Wonder – thrilling, potentially dangerous, momentarily immobilizing, charged at once with desire, ignorance, and fear – is the quintessential human response to what Descartes calls a “first encounter.”
Stephen Greenblatt, Marvelous Possessions
I watched an episode of CSI: NY with A. the other night, entitled A Daze of Wine and Roaches. The storyline was so absurd that I seem to have erased it from my memory immediately afterwards. But what I vividly remember is that the corpus delicti, effectfully crawling out of the victim’s mouth (who was murdered with a corkscrew, but I spare you the details), was a cockroach encrusted with tiny jewels. It turned out that the precious bug was a restaurant critic’s brooch that had escaped after a row with the restaurant owner, who was, quite understandably if you ask me, alienated by seeing the creature in his establishment (but again, never mind the details).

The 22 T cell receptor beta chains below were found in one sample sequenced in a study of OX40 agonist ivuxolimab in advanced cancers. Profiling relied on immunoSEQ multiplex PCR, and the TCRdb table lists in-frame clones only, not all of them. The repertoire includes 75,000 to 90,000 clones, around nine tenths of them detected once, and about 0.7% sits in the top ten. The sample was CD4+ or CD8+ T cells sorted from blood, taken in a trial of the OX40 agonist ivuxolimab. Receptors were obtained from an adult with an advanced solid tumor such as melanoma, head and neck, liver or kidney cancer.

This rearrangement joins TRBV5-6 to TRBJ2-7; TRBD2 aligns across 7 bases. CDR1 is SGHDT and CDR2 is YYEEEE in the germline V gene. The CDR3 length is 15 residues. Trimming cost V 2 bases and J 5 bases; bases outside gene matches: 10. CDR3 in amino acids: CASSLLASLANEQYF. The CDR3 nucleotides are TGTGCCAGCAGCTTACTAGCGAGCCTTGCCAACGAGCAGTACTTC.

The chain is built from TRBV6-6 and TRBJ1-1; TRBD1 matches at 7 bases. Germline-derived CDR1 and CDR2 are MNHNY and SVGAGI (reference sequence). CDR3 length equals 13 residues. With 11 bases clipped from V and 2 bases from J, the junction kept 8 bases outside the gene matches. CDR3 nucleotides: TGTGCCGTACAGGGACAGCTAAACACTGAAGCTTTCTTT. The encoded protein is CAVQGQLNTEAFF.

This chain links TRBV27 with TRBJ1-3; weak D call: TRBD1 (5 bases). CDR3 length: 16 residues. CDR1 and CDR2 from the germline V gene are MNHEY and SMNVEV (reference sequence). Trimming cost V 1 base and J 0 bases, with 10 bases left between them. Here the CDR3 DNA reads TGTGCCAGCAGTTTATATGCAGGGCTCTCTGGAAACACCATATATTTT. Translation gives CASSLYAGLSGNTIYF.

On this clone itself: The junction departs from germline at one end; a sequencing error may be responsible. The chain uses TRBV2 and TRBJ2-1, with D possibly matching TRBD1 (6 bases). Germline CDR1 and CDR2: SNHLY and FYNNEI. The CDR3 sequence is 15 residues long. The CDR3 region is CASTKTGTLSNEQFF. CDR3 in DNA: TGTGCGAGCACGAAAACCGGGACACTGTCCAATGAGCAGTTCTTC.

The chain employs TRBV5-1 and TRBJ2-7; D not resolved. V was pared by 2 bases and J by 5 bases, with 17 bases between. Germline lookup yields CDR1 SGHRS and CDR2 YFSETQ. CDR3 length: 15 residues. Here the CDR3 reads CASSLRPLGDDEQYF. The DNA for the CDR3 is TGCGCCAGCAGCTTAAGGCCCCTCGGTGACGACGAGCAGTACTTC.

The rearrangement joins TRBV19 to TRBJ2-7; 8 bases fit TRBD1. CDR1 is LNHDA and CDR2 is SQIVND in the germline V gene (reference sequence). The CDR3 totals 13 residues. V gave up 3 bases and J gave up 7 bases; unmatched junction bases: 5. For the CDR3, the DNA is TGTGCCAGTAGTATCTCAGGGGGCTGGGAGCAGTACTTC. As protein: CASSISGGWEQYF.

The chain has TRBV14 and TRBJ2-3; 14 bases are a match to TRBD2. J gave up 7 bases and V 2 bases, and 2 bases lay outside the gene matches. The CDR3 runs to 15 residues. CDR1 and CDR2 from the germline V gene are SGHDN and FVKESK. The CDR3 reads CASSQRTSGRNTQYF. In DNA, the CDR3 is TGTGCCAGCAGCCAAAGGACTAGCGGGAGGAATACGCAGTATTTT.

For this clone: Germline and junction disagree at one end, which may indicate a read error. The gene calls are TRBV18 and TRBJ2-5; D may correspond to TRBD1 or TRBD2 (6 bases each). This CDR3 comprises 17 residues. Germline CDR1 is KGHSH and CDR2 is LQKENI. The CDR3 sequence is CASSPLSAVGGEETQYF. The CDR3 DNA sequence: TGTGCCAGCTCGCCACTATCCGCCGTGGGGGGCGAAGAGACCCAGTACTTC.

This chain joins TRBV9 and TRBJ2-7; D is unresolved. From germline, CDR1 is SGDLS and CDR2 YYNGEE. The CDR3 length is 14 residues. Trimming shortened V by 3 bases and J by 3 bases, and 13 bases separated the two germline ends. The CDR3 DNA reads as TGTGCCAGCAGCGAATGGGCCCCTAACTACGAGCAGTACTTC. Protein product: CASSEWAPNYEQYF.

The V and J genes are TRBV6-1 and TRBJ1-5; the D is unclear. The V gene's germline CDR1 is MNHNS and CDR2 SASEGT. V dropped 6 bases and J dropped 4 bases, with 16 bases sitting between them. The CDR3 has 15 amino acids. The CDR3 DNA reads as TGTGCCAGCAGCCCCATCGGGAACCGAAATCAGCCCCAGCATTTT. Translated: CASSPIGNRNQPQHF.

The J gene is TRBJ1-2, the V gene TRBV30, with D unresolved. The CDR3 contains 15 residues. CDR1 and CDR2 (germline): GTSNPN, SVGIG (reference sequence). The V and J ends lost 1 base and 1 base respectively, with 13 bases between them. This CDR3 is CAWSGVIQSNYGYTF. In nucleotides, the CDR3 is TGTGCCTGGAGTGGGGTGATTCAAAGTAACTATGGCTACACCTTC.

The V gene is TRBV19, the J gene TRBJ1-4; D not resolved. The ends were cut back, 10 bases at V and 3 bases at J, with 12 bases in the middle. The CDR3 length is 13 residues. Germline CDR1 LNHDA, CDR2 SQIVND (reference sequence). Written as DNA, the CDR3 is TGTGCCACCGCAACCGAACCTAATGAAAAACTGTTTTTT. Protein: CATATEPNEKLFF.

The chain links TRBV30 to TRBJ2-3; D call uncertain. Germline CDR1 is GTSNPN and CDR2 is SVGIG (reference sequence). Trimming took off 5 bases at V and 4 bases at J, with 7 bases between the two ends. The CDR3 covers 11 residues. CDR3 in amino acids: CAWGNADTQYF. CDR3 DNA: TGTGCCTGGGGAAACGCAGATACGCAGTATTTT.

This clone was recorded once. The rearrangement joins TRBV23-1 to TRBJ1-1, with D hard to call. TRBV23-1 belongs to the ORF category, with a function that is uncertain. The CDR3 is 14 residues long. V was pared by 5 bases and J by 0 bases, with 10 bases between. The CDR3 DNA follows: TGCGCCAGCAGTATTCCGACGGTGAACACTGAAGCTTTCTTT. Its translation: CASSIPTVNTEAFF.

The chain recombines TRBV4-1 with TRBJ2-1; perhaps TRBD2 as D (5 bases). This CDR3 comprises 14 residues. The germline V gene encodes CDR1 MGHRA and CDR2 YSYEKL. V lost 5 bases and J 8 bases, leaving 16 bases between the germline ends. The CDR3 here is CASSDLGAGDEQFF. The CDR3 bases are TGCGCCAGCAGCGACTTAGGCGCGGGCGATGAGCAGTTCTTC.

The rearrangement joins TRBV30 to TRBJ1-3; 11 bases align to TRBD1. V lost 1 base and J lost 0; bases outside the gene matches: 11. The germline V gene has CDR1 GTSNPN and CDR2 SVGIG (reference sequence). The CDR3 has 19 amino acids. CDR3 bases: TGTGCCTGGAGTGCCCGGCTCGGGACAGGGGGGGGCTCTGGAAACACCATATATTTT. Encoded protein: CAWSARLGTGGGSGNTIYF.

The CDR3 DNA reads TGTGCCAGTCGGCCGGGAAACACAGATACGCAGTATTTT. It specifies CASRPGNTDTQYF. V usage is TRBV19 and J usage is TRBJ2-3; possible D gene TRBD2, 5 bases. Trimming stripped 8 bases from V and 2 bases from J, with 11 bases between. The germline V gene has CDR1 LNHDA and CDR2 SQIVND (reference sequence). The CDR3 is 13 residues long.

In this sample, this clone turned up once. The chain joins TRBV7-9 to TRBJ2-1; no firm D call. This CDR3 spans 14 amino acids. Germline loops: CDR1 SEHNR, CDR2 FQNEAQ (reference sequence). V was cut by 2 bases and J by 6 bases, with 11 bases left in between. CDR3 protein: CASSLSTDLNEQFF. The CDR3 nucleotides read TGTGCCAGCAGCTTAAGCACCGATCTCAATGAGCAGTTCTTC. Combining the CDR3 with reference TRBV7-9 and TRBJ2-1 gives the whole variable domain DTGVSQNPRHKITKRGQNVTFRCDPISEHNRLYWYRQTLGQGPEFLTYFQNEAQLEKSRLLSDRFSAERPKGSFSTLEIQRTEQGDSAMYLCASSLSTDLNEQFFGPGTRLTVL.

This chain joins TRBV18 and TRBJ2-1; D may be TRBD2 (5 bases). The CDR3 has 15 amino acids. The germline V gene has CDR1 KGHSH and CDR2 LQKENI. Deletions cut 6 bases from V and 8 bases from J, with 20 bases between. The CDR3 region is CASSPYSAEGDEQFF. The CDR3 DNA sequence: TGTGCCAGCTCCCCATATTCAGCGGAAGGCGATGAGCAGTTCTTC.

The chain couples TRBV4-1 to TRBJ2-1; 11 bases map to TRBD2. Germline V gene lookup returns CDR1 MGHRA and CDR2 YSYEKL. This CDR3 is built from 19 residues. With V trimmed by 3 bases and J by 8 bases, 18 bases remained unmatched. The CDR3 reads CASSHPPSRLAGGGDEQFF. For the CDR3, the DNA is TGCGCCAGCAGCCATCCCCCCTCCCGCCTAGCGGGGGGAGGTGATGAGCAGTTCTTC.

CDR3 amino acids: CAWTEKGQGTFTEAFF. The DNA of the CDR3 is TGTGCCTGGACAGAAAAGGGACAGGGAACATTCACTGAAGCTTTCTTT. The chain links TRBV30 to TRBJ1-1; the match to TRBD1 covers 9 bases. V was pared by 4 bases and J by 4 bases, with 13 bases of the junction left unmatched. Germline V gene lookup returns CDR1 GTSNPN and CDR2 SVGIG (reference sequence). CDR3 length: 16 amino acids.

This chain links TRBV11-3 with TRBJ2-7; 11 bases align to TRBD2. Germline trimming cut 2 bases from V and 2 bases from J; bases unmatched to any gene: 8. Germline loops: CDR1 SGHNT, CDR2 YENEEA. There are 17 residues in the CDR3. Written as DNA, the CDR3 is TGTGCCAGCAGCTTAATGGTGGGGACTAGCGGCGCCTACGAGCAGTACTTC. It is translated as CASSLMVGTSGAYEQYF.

Upon googling the thing, I learned that it really exists (buy it here for $ 80), that it is an invention by New York designer Jared Gold and that it generated quite a bit of controversy in both the fashion world and the blogosphere (there’s a whole blog dedicated to it).
A. thinks I should try to incorporate it in my thesis. It’s true, I have an inkling that sixteenth- and seventeenth-century collectors of curiosities would have loved the jewel-encrusted cockroach. It crosses the boundaries between art and nature and provokes this ambiguous feeling of attraction and repulsion, of awe and uneasiness, of amazement and fear by which wonder is characterised.
Who knew that watching a crappy murder mystery series could turn into doing research. Well, sort of.